My family went their separate ways and Zoe, Loc, and I hit the roads of Tanzania. It was raw and wild. If you moved outside of the paved roads of the northern safari circuit, you’ll see the real Tanzania—thirsty but full of life.

It was in Tanzania where I met Moshi Changai.

Moshi was a guide that I met on the internet through the Lonely Planet website to take Loc, Zoe, and I to the Ngorongoro Crater, Tarangire, and Lake Manyara National Park in Tanzania. They are from the Irangi tribe and escaped the poverty of their tiny village through the tourism industry and know everything there is to know about African animals and the environment.

Moshi would end up becoming a big part of my life in the years that followed.

After visiting the typical Tanzania game parks, we headed to a small village called Sori, where Moshi and Chudi had grown up. On the way, we passed countless shanty towns where rickety old buildings looked as though they would fall down if someone sneezed. As we drove, I wondered about the people of these villages. We saw young boys crossing the road with a herd of cattle and women walking with bright yellow buckets on their heads. Children yelled “muzungu” at our car as we passed.

When we finally arrived, we were greeted by three of the village women. They smeared a green mixture of goat remains, spit, and bark on our foreheads. It was a gesture of peace they did for visitors or for someone who had been away for a long time. Their native language was Irangi, and the only words I could speak were, “Hello, nice to meet you.” I kept repeating them over and over again until Zoe broke the ice by bouncing up and down while chasing a goat, which made the villagers laugh.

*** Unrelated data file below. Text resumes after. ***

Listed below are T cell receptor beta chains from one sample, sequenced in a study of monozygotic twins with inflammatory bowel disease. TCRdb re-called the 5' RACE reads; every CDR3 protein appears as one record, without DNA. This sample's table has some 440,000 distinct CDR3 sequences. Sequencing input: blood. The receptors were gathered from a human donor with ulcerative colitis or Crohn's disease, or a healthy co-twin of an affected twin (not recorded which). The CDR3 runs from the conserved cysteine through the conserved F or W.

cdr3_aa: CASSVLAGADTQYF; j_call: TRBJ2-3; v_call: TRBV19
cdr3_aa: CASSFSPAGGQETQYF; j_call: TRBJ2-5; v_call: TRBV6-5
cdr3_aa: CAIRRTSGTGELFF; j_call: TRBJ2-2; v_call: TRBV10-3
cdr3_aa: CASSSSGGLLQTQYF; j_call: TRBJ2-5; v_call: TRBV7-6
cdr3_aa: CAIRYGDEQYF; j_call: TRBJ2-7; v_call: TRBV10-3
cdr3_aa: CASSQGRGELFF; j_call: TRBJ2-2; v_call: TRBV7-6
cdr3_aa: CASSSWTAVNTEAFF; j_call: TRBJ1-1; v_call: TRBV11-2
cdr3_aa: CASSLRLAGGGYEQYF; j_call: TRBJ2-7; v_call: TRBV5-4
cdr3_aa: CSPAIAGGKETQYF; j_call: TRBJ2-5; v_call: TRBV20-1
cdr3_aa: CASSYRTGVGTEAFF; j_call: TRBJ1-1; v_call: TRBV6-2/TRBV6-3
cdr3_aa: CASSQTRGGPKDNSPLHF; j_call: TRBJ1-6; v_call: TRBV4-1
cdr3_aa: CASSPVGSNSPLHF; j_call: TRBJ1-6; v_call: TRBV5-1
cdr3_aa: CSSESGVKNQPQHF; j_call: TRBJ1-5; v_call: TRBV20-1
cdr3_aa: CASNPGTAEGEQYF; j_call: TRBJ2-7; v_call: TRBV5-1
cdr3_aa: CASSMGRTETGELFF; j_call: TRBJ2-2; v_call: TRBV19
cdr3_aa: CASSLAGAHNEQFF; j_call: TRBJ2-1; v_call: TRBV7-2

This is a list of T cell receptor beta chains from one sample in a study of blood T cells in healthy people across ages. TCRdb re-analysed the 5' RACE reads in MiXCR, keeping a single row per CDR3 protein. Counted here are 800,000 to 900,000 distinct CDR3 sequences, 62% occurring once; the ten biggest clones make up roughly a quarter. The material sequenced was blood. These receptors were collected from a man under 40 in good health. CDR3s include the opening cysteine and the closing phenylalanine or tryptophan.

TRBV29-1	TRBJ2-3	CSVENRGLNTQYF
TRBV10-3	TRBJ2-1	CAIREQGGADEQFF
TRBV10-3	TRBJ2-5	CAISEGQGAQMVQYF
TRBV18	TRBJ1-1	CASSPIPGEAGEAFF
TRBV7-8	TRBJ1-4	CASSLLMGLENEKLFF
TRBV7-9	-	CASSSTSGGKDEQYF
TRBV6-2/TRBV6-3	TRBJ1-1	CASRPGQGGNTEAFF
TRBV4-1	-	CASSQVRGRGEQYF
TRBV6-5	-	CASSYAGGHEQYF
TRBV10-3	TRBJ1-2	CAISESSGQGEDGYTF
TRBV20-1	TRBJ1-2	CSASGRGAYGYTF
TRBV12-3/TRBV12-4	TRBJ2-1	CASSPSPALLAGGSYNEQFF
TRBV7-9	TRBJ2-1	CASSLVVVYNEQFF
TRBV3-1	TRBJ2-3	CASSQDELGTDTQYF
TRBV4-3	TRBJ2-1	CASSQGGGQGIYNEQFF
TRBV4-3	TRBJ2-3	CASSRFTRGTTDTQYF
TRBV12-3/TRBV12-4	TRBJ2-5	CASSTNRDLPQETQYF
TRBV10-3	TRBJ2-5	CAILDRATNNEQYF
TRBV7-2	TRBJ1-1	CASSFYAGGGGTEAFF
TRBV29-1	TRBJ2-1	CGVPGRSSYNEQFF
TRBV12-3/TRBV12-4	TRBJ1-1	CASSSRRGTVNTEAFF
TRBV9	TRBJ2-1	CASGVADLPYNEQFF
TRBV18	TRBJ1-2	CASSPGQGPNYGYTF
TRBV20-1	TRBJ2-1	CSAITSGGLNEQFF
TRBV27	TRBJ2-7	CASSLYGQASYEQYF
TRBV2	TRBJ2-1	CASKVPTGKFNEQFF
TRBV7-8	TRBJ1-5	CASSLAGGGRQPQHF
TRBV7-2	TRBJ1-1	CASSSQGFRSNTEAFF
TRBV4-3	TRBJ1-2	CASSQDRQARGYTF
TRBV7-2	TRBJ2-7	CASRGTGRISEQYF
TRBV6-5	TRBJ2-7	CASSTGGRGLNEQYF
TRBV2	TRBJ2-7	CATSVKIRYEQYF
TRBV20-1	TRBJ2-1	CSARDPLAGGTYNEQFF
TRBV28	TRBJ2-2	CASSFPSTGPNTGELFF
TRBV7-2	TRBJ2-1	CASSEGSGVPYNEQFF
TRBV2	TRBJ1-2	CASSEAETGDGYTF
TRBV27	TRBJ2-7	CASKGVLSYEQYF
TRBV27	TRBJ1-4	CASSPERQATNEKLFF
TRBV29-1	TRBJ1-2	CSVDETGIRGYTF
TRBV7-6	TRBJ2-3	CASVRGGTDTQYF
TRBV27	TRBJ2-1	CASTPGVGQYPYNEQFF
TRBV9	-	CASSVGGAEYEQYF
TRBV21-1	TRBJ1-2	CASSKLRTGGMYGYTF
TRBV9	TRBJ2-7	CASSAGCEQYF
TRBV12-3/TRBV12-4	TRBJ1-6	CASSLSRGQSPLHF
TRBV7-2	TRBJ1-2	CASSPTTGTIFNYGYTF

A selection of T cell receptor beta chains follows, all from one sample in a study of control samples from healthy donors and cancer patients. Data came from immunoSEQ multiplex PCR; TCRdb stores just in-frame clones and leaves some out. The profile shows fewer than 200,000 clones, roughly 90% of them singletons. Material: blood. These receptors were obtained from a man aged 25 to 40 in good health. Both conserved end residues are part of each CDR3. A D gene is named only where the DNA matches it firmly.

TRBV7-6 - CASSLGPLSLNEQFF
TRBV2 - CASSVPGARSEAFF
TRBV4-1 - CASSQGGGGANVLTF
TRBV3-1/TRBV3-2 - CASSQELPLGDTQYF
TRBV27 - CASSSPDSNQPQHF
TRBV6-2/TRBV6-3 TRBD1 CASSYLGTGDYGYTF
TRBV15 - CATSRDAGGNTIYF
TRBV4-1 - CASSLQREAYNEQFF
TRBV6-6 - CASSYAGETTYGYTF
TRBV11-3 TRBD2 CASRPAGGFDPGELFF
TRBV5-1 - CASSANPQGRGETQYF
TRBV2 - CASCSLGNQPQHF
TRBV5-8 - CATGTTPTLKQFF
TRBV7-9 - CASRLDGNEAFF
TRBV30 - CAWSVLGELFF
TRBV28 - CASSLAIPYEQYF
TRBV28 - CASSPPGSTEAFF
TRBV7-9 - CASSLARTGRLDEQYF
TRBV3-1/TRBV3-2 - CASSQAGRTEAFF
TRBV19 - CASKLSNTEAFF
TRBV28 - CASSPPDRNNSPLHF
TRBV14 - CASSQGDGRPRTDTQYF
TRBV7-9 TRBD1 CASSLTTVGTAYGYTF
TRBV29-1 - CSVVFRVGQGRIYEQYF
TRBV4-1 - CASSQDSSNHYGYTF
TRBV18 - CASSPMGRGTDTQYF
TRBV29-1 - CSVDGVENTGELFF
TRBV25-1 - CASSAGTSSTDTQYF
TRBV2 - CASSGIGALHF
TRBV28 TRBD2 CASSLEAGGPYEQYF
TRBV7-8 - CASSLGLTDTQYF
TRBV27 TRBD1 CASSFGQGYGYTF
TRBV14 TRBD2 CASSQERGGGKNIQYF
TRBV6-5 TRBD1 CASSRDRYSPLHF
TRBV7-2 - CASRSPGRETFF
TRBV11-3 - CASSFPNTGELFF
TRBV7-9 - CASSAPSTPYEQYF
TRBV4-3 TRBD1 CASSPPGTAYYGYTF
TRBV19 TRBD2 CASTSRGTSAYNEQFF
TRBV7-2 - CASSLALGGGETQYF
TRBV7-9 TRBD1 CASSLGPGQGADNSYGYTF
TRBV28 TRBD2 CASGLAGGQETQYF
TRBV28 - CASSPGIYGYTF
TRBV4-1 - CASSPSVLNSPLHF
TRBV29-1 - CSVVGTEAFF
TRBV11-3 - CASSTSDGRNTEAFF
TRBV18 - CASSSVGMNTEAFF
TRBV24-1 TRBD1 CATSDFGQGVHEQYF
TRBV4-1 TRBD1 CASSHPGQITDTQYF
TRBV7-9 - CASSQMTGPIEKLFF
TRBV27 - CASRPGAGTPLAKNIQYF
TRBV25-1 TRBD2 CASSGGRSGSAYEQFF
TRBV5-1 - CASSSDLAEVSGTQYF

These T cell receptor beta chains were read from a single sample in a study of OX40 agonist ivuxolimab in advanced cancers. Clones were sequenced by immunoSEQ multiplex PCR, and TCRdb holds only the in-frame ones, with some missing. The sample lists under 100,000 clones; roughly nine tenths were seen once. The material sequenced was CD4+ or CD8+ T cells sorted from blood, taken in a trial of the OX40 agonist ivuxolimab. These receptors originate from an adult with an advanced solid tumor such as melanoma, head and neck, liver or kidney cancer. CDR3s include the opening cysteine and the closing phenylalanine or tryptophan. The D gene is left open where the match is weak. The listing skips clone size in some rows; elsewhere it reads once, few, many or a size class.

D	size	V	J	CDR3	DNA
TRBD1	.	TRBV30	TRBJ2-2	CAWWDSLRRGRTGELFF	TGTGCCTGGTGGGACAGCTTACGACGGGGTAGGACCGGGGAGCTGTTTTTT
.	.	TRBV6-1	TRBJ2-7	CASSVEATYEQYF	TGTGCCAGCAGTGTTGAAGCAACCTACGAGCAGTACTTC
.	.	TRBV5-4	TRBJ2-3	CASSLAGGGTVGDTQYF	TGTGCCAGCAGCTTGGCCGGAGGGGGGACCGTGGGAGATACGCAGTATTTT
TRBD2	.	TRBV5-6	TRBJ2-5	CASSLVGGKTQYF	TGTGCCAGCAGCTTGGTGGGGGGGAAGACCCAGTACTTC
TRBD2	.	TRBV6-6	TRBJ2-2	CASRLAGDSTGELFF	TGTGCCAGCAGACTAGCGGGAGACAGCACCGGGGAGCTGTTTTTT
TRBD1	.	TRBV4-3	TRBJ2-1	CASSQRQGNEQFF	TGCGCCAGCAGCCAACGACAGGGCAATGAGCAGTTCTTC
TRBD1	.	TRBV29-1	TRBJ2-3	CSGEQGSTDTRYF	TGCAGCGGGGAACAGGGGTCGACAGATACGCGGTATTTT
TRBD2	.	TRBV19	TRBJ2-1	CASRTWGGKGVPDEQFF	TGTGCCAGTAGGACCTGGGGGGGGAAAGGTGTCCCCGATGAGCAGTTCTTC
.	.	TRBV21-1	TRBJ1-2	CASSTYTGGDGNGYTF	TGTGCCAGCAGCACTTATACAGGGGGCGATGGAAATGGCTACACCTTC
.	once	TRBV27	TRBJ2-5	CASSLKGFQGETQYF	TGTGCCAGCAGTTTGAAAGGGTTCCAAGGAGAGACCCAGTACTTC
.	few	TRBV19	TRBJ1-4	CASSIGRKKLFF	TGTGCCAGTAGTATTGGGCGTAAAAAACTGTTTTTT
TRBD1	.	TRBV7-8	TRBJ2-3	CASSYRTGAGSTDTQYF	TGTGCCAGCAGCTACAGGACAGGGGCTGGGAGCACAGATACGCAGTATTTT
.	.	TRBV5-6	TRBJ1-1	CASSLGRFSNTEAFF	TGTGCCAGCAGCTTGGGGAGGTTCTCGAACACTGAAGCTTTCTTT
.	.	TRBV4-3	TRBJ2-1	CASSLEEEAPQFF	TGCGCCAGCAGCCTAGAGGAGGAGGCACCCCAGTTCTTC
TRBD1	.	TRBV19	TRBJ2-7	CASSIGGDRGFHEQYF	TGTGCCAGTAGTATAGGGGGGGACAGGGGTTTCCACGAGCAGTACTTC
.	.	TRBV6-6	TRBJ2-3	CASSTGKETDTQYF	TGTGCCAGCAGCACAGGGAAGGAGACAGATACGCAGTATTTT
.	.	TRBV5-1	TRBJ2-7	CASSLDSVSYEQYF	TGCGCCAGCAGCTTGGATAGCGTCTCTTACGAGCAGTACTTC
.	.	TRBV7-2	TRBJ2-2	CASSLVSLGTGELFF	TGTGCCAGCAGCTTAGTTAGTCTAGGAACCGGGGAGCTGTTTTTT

On the way to Sori, we had stopped at the Kondoa market to buy head coverings out of respect for the predominantly Muslim villagers, but after thirty minutes of the heat, I couldn’t bear it any longer, so I took the scarf off.

Afterward, Moshi introduced us to the woman who raised him and took us into the mud hut where he grew up. He sometimes had to share his sleeping area with newborn goats, but it was better than allowing them to be eaten by the lions, and the tiny window on the far walls let only a sliver of light through.

Loc and I then walked with the villagers to where they collected water from a well while Zoe rode on a donkey cart. The trip took over twenty minutes in the sweltering sun, and once we arrived, over fifty people were waiting in line. The loud diesel powered pump gave off unbearable fumes, Families visited this pump two or three times a day, and often, they send their daughters, who might be five or younger. These children would carry the buckets on their heads back home for another twenty minutes in the hot sun, but the well and pump made this village one of the luckier ones. In other areas, villagers have to travel over ten kilometers (about six miles) to collect water from what was basically a puddle. Reality of life without water is grueling, a fact that was all too common.

That image stayed with me.

Our time in Tanzania, and Sori in particular, matured Zoe and she grew to understand the value of a hot shower, a full meal, a soft bed, and good drinking water at only seven years old.